Unit

UNIT 7.7 Saturation Analysis of Ligand Binding Using a Centrifugation Procedure

  1. Richard T. Layer

Published Online: 1 MAY 2001

DOI: 10.1002/0471142301.ns0707s02

Current Protocols in Neuroscience

Current Protocols in Neuroscience

How to Cite

Layer, R. T. 2001. Saturation Analysis of Ligand Binding Using a Centrifugation Procedure. Current Protocols in Neuroscience. 2:7.7:7.7.1–7.7.4.

Author Information

  1. Cognetix, Salt Lake City, Utah

Publication History

  1. Published Online: 1 MAY 2001
  2. Published Print: FEB 1998

Abstract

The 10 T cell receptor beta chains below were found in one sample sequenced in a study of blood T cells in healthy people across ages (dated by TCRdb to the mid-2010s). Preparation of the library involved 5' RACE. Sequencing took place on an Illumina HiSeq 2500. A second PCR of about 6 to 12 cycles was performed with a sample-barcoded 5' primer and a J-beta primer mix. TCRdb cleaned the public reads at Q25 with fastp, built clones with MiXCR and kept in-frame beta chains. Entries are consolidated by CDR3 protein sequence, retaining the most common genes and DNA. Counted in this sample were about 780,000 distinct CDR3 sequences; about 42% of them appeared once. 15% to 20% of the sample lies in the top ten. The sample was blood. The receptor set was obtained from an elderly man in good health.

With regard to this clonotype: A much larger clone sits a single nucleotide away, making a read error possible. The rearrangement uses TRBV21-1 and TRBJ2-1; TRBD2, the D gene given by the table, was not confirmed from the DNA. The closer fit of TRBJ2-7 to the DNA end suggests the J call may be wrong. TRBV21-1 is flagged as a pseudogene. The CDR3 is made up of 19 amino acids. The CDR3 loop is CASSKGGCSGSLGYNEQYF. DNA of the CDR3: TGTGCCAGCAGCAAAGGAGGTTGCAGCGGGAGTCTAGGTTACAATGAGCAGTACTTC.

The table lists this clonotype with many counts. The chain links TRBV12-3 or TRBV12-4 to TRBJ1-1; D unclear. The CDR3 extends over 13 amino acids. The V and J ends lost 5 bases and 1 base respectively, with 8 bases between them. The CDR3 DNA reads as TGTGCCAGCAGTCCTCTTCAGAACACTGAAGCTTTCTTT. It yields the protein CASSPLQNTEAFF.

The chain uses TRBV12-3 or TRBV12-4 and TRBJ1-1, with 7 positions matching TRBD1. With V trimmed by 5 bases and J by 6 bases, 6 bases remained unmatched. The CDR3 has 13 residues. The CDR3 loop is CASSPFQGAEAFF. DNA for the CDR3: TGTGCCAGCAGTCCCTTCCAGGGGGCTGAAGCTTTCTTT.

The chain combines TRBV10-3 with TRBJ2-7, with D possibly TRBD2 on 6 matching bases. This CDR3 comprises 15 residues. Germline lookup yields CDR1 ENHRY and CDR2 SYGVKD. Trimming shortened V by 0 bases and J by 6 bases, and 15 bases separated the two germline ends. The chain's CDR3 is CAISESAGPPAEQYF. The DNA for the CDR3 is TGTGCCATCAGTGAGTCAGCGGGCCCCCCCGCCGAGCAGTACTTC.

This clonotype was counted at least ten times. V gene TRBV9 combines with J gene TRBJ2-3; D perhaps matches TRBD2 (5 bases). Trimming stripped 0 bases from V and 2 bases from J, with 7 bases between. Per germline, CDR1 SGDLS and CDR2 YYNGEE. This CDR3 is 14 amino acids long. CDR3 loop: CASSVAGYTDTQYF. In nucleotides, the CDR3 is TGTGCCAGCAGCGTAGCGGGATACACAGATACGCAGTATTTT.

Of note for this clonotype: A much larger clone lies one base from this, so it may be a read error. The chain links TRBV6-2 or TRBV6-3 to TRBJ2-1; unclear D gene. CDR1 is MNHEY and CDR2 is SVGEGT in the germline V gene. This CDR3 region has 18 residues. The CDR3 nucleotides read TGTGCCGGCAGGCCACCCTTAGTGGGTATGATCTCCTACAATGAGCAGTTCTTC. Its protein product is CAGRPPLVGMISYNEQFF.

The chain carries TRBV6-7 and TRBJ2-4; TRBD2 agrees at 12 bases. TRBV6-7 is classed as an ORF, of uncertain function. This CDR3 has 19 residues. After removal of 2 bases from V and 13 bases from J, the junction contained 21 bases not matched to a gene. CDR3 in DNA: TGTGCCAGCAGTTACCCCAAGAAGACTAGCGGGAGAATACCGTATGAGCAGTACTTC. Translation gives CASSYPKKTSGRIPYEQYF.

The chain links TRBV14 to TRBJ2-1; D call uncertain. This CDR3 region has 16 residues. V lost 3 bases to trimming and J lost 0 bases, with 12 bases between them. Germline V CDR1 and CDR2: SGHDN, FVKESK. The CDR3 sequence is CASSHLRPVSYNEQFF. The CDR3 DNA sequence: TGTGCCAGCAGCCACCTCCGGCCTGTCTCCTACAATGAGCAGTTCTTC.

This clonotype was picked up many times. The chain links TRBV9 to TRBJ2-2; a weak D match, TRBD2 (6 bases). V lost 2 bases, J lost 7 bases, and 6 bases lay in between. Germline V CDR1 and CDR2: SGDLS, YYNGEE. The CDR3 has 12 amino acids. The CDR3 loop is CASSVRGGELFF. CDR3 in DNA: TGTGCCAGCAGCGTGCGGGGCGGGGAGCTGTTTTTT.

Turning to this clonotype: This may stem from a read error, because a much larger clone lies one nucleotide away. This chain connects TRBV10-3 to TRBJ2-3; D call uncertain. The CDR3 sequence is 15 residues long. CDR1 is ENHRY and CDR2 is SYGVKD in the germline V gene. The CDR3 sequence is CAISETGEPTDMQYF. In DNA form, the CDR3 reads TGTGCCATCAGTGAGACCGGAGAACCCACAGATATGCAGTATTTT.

The use of filtration assays is often unsuitable for radioligands with rapid dissociation rates. Rapid dissociation may result in the loss of significant amounts of bound ligand during the separation of bound from free ligand associated with filtration. The primary advantage of the centrifugation assay for characterizing the binding of a radioligand is that the bound ligand is separated from free ligand without initiating significant ligand dissociation from its receptor. Nonetheless, the small volume of supernatant that remains trapped within the membrane pellet (even after a superficial rinsing of the pellet surface) often results in an increased nonspecific binding compared to filtration techniques. The unit presents a protocol for the binding of [3H]glycine to the glycine recognition site of the NMDA receptor complex. This assay is commonly employed because of the current lack of high-affinity agonist ligands that interact with this recognition site. The use of other radioligands may require different tissue preparations, buffer systems, and assay conditions, but the basic steps involving sedimentation of the pellet, removal of supernatant, superficial washing of the pellet surface, and solubilization of the pellet will remain the same.